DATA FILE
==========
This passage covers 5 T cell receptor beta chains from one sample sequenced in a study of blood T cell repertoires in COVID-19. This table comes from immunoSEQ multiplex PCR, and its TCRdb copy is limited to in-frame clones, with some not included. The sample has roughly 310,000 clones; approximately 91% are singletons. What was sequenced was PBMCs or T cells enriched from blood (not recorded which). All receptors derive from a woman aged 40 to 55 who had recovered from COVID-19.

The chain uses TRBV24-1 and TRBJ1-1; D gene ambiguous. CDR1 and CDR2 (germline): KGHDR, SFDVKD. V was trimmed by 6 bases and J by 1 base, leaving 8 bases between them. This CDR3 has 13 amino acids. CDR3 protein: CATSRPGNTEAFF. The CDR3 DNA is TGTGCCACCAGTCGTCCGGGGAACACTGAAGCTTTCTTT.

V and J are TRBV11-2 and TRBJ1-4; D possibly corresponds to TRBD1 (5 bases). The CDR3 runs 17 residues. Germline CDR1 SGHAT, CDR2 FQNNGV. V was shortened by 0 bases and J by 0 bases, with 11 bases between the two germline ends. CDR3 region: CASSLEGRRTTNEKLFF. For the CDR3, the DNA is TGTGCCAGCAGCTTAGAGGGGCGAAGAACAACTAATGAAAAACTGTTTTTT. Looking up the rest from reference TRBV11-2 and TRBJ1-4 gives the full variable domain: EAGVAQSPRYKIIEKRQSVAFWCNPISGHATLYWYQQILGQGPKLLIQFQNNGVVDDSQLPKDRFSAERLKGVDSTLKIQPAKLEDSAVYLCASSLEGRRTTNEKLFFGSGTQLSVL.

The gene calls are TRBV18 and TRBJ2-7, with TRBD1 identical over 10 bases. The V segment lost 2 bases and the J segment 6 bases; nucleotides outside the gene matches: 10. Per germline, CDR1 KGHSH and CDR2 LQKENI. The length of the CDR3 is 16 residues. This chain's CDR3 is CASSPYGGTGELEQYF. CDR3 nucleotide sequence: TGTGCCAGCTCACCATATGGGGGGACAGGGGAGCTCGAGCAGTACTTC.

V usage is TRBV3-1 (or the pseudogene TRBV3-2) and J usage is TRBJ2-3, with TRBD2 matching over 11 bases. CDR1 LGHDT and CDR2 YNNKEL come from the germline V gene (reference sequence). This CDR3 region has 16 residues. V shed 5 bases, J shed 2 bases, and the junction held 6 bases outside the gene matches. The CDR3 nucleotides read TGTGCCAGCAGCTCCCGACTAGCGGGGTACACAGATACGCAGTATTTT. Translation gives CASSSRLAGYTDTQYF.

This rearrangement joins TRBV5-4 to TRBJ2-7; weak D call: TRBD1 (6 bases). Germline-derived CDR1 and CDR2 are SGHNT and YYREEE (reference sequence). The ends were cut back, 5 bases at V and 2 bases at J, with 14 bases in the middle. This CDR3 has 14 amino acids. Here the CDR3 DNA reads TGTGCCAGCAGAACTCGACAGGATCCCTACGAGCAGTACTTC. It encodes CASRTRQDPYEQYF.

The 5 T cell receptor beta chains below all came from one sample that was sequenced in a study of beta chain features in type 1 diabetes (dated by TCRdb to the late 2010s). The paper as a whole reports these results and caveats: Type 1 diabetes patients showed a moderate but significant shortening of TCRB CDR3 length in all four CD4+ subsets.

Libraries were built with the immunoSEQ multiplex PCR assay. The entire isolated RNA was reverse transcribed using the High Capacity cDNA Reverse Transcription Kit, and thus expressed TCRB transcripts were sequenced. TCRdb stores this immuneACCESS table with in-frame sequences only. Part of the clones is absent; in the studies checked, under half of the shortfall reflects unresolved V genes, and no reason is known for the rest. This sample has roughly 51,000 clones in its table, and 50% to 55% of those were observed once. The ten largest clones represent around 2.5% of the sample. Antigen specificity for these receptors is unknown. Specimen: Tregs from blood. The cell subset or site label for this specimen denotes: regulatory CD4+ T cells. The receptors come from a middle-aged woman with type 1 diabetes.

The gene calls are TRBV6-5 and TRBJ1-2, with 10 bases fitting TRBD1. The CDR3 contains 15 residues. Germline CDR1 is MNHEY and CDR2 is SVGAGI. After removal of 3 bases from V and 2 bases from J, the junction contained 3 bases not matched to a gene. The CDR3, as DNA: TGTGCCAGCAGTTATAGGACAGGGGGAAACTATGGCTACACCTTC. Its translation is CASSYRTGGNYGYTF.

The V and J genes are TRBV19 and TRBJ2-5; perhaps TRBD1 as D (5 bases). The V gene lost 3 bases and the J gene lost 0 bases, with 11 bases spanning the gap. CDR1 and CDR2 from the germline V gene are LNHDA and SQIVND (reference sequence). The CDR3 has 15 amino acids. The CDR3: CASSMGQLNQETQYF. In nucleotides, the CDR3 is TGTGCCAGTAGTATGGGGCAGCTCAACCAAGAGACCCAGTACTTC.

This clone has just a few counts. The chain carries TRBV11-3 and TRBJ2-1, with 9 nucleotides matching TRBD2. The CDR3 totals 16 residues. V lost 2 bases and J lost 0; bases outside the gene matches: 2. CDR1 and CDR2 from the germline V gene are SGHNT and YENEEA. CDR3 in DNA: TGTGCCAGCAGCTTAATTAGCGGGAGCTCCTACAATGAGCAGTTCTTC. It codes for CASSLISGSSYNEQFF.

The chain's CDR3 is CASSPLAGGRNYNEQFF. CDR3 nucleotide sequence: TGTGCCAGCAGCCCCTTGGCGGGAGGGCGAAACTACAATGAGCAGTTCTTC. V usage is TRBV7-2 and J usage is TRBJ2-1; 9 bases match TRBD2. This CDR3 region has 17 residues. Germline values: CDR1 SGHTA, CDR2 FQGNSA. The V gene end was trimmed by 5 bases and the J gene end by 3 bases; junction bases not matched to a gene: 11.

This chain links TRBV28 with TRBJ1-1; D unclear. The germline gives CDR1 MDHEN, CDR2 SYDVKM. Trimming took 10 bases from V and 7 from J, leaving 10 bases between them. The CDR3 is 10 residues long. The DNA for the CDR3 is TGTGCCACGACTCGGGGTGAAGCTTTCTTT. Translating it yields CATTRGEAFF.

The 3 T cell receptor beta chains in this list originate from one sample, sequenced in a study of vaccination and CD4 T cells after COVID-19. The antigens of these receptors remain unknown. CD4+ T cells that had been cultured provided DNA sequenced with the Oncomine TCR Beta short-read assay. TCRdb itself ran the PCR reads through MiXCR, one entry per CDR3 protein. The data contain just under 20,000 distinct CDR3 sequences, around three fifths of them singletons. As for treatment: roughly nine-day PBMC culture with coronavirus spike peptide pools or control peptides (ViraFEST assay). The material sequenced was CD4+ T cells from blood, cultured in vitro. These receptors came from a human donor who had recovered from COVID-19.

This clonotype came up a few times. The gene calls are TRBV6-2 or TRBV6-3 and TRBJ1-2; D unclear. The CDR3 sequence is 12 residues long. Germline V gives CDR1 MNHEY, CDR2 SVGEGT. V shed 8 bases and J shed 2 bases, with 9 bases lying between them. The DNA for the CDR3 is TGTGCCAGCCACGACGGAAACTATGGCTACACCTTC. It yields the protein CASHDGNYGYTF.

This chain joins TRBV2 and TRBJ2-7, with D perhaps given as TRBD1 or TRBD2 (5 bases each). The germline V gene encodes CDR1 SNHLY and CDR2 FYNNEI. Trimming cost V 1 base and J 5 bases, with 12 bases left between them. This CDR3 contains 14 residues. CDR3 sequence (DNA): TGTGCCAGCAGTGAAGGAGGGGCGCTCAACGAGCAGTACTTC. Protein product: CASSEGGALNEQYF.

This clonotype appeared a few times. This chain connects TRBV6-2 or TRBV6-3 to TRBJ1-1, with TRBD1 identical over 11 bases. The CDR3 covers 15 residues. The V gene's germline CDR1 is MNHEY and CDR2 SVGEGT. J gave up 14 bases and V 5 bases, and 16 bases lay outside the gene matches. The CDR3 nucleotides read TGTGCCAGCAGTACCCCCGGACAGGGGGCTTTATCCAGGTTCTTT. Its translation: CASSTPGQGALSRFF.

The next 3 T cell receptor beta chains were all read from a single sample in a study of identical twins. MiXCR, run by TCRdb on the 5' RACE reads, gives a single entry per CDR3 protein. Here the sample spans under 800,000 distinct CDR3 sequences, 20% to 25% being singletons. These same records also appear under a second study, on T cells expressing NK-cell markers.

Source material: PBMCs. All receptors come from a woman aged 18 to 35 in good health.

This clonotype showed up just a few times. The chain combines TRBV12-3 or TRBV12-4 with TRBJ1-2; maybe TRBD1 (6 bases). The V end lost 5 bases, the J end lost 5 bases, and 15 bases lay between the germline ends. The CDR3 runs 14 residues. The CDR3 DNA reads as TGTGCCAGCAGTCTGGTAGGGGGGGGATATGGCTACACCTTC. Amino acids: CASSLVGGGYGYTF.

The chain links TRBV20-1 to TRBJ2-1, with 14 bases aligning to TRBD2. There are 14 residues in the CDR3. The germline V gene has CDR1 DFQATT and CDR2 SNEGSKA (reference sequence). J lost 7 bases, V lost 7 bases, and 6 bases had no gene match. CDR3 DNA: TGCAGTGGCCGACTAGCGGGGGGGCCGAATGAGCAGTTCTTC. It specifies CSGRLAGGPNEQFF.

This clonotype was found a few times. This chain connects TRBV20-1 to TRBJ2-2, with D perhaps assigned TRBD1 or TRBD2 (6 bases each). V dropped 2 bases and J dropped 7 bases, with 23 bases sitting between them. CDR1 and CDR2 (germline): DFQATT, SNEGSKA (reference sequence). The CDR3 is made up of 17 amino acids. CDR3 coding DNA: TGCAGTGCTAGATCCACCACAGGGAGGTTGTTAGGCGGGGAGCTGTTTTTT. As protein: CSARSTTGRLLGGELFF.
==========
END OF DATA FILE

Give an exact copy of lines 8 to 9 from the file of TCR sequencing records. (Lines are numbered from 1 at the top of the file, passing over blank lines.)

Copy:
Libraries were built with the immunoSEQ multiplex PCR assay. The entire isolated RNA was reverse transcribed using the High Capacity cDNA Reverse Transcription Kit, and thus expressed TCRB transcripts were sequenced. TCRdb stores this immuneACCESS table with in-frame sequences only. Part of the clones is absent; in the studies checked, under half of the shortfall reflects unresolved V genes, and no reason is known for the rest. This sample has roughly 51,000 clones in its table, and 50% to 55% of those were observed once. The ten largest clones represent around 2.5% of the sample. Antigen specificity for these receptors is unknown. Specimen: Tregs from blood. The cell subset or site label for this specimen denotes: regulatory CD4+ T cells. The receptors come from a middle-aged woman with type 1 diabetes.

The gene calls are TRBV6-5 and TRBJ1-2, with 10 bases fitting TRBD1. The CDR3 contains 15 residues. Germline CDR1 is MNHEY and CDR2 is SVGAGI. After removal of 3 bases from V and 2 bases from J, the junction contained 3 bases not matched to a gene. The CDR3, as DNA: TGTGCCAGCAGTTATAGGACAGGGGGAAACTATGGCTACACCTTC. Its translation is CASSYRTGGNYGYTF.